Impact of inhospital stent thrombosis and cerebrovascular accidents on long-term prognosis after percutaneous coronary intervention.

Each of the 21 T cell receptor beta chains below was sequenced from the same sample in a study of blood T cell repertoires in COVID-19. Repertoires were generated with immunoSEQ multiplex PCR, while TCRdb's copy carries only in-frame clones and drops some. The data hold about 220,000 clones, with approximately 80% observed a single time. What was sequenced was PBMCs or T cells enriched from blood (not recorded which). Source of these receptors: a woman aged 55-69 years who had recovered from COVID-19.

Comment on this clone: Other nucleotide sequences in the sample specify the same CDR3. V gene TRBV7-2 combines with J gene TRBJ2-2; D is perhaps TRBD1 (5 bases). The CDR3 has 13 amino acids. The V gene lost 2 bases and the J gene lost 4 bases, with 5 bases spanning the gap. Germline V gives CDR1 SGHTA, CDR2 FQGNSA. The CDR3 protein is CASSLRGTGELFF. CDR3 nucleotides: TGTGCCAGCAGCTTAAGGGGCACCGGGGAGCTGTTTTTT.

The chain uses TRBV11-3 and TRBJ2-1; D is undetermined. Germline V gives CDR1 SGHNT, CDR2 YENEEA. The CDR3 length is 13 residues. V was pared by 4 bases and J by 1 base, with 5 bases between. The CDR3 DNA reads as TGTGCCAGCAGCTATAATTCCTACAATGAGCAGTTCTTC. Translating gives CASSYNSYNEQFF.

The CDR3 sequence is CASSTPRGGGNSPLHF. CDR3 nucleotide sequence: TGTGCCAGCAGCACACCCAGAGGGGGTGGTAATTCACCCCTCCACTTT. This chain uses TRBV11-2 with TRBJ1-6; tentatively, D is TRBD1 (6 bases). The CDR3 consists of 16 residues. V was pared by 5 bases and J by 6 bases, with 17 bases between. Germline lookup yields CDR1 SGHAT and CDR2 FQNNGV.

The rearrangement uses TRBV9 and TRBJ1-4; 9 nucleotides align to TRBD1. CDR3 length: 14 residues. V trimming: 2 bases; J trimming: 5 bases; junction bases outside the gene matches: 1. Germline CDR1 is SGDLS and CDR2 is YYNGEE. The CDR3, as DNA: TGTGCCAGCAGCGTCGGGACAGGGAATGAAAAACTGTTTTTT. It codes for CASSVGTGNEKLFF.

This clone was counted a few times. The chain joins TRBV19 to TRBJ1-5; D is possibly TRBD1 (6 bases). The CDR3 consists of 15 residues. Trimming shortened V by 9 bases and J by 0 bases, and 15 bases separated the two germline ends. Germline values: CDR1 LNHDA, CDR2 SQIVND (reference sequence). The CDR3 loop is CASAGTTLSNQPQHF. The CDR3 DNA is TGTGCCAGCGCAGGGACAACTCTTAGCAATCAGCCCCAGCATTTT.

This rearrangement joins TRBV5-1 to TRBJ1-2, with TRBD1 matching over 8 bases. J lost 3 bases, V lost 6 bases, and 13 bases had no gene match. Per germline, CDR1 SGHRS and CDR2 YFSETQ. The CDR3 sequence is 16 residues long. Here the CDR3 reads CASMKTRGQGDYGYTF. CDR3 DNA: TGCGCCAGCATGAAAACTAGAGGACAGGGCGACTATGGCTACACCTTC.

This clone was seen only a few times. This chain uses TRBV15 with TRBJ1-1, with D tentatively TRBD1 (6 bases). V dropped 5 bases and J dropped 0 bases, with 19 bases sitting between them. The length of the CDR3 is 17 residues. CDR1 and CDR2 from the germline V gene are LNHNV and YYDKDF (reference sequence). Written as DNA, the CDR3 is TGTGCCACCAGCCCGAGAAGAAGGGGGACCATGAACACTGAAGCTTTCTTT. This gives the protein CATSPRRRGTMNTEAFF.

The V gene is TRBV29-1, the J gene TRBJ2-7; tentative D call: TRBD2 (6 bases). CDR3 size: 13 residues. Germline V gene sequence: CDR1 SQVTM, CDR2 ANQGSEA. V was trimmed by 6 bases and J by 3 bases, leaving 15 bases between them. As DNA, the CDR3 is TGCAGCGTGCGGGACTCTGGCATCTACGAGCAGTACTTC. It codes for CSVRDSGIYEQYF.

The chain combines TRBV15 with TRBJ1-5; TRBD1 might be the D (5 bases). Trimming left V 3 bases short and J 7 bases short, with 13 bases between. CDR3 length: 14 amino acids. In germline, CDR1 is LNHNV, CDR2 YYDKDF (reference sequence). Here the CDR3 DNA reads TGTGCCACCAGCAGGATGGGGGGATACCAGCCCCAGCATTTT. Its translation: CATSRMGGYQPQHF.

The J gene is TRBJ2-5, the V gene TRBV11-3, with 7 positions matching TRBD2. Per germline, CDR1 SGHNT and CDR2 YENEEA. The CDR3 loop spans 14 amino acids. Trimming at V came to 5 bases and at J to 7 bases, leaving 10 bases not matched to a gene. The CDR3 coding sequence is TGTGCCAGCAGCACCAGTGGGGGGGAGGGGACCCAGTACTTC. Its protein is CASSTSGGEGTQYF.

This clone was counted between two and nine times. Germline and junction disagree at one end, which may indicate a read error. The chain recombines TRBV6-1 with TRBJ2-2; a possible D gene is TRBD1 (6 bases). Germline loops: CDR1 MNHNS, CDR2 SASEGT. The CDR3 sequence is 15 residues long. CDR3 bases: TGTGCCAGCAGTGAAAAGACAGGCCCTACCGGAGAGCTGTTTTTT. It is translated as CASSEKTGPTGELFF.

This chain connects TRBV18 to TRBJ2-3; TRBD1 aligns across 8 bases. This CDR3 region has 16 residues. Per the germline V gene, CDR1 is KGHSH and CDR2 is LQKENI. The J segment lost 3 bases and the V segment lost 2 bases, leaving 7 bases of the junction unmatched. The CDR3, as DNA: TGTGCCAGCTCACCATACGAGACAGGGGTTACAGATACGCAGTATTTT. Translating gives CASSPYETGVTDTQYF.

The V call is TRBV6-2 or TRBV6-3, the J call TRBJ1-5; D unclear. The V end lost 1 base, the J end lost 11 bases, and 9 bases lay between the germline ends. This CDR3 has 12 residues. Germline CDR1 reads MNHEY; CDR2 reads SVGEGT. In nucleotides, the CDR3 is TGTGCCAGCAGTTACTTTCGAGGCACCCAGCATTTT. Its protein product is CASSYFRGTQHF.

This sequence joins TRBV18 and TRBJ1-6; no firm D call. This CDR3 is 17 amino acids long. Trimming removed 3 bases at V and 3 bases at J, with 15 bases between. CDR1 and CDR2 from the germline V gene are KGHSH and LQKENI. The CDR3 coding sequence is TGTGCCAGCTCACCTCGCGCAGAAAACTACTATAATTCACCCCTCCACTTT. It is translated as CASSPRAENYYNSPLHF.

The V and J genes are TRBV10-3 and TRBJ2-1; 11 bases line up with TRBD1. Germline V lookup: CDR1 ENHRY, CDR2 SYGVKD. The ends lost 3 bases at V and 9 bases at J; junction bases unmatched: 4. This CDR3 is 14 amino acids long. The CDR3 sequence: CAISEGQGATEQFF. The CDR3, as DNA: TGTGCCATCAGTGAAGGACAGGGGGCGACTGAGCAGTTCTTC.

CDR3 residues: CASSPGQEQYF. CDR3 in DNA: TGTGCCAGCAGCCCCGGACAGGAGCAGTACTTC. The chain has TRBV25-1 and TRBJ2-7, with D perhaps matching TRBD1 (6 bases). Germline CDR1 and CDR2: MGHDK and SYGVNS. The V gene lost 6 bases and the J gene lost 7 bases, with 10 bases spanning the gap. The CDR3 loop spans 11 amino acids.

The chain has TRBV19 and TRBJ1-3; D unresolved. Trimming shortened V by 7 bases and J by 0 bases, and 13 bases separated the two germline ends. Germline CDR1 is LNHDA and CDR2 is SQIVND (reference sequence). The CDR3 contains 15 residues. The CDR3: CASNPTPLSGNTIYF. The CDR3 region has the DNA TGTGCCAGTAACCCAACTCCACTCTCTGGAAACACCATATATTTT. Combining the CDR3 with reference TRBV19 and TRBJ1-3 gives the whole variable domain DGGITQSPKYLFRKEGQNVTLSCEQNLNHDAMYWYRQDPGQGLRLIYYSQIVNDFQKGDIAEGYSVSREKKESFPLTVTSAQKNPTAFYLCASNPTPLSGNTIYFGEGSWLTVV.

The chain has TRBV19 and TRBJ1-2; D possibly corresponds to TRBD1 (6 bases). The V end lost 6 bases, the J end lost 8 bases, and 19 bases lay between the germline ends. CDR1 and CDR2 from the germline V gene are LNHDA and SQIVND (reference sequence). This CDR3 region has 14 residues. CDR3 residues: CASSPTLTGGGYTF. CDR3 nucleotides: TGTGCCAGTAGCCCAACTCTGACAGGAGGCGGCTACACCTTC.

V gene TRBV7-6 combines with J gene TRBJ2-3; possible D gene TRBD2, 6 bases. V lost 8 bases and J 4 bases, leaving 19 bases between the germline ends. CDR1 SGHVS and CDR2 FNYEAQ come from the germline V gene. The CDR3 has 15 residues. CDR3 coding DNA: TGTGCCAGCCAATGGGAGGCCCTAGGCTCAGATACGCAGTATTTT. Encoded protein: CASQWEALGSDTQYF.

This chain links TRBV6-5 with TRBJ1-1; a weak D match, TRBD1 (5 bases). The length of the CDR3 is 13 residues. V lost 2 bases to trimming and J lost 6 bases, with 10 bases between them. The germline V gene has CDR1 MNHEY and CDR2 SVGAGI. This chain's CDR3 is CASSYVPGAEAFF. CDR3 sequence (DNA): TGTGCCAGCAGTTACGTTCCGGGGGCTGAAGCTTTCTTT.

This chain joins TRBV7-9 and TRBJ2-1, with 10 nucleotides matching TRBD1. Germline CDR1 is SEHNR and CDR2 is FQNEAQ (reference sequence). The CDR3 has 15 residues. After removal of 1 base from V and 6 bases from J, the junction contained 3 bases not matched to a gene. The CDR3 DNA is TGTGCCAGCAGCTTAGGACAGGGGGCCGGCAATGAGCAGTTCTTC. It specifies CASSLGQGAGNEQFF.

Inhospital stent thrombosis (ST) and cerebrovascular accidents (CVA) are rare but serious adverse events after percutaneous coronary intervention (PCI). The association of ST or CVA with long-term outcome after PCI remains poorly investigated.The study included 18,334 consecutive patients who underwent PCI. Patients were divided into 3 groups: the group with ST, the group with CVA, and the group without these events. The primary outcome was all-cause mortality at 3-year follow-up.Inhospital ST or CVA occurred in 59 patients (0.32%) and in 90 patients (0. 49%), respectively. There were 2,149 deaths (11.7%) during the follow-up: 26 deaths among patients with ST, 32 deaths among patients with CVA, and 2,091 deaths among patients without ST or CVA (Kaplan-Meier estimates of 3-year mortality 45.3%, 38.0%, and 12.9%, odds ratio 6.1, 95% CI 3.6-10.2, P< .001 for ST group vs the group without ST or CVA and odds ratio 4.2 [2.7-6.6], P< .001 for CVA group vs the group without ST or CVA). There was no significant difference in the 3-year mortality between CVA and ST groups (P = .29). The Cox proportional hazards model showed that ST (adjusted hazard ratio 4.97, 95% CI 2.58-9.56, P< .001) and CVA (adjusted hazard ratio 2.25 [1.25-4.04], P = .006) were independently associated with the increased risk of 3-year mortality.Inhospital ST and CVA after PCI are associated with the increased risk of 3-year mortality. Both events seem to have a similar impact on long-term survival.